November 2, 2023

American Evangelicals Await the Final Battle in Gaza

For some believers, the news from the Middle East is a prelude to Armageddon and Rapture.

Chris Lehmann
John Hagee

Texas evangelist John Hagee of Christians United for Israel addresses a crowd of his followers and Israeli supporters at a rally at the Jerusalem convention center.

(Sebastian Scheiner / AP Photo)

For most observers, the war in Gaza is a horrifying escalation of tensions in the Middle East, pitting a heavily armed Israeli state in a self-styled “existential” crusade against a stateless civilian population, bringing a brutal toll of casualties and the prospect of permanent displacement. Yet for many in the American evangelical world, the news out of Gaza is a crucial foretaste of redemption—the prelude to the final battle for earthly power, to be followed by Armageddon and the Rapture.

American evangelicals have long prided themselves on their undeviating support for Israel—but the basis of this alliance is not a standard convergence of diplomatic interests, and it’s certainly not a flourish of faith-based solidarity with the Jews. Instead, it’s a matter of the opportunistic choreographing of the foreordained final act of history. Believers in the literal interpretation of “endtimes” prophecy see the fortunes of Israel as a key harbinger of the Final Judgment and the elevation of fallen human history into the realm of the divine. In secular leftist politics, advocates of rapid escalation of class and geopolitical conflict are known as accelerationists; in endtimes prophecy belief, acceleration is left to God, but his Christian emissaries still retain the awesome power of recognizing and celebrating the signs of the pending judgment—and urging earthly powers and principalities to get in line with the divine plan before it’s too late.

The best-known promoter of this worldview is Texas-based Pentecostal televangelist John Hagee, the founder of the advocacy group Christians United for Israel (CUFI). Hagee is a longtime fixture in the endtimes media complex, claiming that the march of time is rapidly aligning with the events foretold in Revelation and other prophetic books of the Bible. After Hamas’s October 7 terrorist attack on Israel, he took to his pulpit at his Cornerstone Church in San Antonio to urge immediate US intervention against Iran, as several Israeli diplomats looked on, and right-wing members of Congress offered taped testimonials of their own.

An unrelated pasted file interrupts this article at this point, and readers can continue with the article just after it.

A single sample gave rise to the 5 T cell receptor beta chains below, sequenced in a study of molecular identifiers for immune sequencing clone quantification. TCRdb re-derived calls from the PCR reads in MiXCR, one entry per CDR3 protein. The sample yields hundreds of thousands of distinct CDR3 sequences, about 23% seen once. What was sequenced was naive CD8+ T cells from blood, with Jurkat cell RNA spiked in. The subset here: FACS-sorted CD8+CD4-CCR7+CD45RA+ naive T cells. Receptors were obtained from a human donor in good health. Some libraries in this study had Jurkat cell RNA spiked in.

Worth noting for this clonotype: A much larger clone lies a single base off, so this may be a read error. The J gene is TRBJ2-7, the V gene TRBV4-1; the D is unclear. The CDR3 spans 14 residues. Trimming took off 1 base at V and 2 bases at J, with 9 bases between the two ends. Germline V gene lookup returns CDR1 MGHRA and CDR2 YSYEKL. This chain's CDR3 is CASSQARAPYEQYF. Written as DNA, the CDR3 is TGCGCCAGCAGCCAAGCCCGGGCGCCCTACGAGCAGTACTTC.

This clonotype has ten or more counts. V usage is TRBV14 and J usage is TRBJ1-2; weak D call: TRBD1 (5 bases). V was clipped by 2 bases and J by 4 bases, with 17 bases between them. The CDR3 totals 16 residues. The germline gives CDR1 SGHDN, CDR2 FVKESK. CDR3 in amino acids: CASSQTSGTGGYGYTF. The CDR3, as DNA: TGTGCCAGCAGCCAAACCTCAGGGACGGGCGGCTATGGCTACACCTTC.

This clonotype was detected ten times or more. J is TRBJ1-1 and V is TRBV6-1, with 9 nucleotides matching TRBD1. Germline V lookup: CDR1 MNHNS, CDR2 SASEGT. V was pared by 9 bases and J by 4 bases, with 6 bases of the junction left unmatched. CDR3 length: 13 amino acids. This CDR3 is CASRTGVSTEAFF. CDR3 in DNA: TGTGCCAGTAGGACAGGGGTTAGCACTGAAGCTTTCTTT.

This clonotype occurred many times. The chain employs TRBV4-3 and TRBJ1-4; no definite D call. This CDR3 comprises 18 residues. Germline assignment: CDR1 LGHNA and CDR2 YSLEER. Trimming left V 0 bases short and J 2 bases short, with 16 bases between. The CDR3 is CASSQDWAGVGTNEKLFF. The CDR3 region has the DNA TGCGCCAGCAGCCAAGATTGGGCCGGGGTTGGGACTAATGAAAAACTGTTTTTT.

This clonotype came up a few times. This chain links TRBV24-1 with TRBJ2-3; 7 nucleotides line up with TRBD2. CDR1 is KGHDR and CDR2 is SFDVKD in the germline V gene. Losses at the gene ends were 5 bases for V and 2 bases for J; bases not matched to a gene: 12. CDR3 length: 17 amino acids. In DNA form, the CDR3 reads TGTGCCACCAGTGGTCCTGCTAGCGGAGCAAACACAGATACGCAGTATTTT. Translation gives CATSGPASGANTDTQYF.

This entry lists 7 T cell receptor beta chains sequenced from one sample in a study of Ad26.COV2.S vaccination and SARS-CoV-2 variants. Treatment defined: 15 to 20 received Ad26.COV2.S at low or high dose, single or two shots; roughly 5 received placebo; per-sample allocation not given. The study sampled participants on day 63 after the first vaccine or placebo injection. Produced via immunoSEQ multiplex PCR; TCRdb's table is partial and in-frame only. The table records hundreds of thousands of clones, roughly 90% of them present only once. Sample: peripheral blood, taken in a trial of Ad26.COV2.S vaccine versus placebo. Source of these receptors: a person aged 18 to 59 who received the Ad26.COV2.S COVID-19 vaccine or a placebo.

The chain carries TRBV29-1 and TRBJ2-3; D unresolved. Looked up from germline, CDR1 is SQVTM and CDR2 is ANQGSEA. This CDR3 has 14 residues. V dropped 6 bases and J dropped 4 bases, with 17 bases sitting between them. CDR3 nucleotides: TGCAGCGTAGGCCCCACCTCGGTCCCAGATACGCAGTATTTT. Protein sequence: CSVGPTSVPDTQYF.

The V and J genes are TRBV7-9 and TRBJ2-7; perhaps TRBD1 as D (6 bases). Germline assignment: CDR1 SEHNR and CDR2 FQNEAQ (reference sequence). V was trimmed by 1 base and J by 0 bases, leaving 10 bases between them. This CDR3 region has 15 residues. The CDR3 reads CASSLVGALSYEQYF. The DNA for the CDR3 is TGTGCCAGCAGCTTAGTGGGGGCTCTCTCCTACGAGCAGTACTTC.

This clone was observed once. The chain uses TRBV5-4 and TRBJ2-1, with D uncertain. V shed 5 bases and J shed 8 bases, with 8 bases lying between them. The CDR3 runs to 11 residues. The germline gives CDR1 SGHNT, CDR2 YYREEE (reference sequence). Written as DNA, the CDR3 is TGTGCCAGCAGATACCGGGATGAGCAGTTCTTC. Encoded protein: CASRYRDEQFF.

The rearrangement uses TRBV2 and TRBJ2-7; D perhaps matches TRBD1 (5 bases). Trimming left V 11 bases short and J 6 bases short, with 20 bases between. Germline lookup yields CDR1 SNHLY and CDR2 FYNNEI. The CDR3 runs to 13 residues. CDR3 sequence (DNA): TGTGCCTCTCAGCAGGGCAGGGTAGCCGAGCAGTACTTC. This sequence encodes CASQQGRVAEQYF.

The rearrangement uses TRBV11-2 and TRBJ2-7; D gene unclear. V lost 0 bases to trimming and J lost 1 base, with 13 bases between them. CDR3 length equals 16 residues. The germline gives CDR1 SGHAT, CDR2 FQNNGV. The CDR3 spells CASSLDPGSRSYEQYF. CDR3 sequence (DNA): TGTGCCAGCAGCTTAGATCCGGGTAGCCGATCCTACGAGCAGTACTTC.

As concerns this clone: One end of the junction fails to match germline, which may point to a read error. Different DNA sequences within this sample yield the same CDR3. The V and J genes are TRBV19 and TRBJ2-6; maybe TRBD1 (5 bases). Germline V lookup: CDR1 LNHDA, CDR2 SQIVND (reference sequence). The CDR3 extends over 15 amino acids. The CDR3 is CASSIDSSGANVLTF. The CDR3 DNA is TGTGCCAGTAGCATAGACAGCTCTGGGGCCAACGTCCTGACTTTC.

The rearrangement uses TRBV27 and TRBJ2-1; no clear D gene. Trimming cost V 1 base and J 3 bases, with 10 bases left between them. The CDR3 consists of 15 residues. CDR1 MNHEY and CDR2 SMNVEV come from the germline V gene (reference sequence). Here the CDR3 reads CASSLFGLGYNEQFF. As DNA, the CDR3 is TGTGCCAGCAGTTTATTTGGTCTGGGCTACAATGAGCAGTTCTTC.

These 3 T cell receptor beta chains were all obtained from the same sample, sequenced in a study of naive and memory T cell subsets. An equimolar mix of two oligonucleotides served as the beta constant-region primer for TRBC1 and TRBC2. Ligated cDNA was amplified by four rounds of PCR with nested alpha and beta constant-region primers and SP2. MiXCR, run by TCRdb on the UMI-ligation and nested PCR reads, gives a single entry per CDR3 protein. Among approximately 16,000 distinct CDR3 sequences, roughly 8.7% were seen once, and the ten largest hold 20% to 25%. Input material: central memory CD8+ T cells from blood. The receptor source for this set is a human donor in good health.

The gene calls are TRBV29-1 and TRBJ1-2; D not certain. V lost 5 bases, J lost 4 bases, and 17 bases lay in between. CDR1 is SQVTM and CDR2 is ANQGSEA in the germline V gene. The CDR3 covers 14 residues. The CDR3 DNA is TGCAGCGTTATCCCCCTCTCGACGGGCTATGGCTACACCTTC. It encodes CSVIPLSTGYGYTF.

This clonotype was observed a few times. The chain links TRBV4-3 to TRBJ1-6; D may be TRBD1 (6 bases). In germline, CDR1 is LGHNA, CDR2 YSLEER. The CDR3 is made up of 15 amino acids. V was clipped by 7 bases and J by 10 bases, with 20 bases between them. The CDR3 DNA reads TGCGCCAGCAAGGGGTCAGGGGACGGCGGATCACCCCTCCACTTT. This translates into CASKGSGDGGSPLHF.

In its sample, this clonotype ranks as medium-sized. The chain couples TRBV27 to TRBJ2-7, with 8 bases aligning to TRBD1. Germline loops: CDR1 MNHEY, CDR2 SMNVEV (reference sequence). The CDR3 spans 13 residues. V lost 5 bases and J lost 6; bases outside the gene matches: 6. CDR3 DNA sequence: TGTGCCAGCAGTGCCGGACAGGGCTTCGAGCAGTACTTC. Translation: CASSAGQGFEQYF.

“The righteous rage of America must be focused on Iran,” Hagee announced, as journalist Lee Fang, who recently released a documentary on the evangelical-Israeli alliance called Praying for Armageddon, reports. “Let me say it to you in plain Texas speech: American should roll up its sleeves and knock the living daylights out of Iran for what they have done for Israel. Hit them so hard that our enemies will once again fear us.” Hagee’s son and co-pastor, Matt Hagee, took up the same refrain in lurid prophetic language. “The secretary of state is not going to get us out of this one,” he declared in a burst of self-satisfied scriptural omniscience. “God has a hook in the jaws of these nations, and he’s drawing them here. God tells Ezekiel exactly how he’s going to defend Israel. He speaks about raining down fire and hail and brimstone. That’s a heavenly air assault.”

The Hagees’ brand of bloodthirsty dispensationalism has been an extension of mainstream prophecy belief at least since the 1970s, when the pop endtimes tract The Late Great Planet Earth, by Hal Lindsay, emerged as the best-selling nonfiction book of the decade. That breathless account of contemporary world events maintained that the generation that saw the formation of modern Israel would be the last on Earth—placing the advent of the apocalypse somewhere around 1988. It didn’t matter that Lindsay’s earnest calculations of the Last Judgment’s arrival were woefully misguided—as with past failed endtimes predictions, the point was to rouse the mood of impending global reckoning, and shock believers into action. The same fill-in-the-blanks fusion of biblical prophecy and current events fueled Tim LaHaye and Jerry Jenkins’s Left Behind series of evangelical endtimes novels, which has the final battle take shape in the Middle East as a shifty UN secretary general seeks to broker a faithless peace and is revealed to be the Antichrist. Like Lindsay’s tract, the Left Behind franchise was a huge commercial success, racking up nearly 80 million in sales.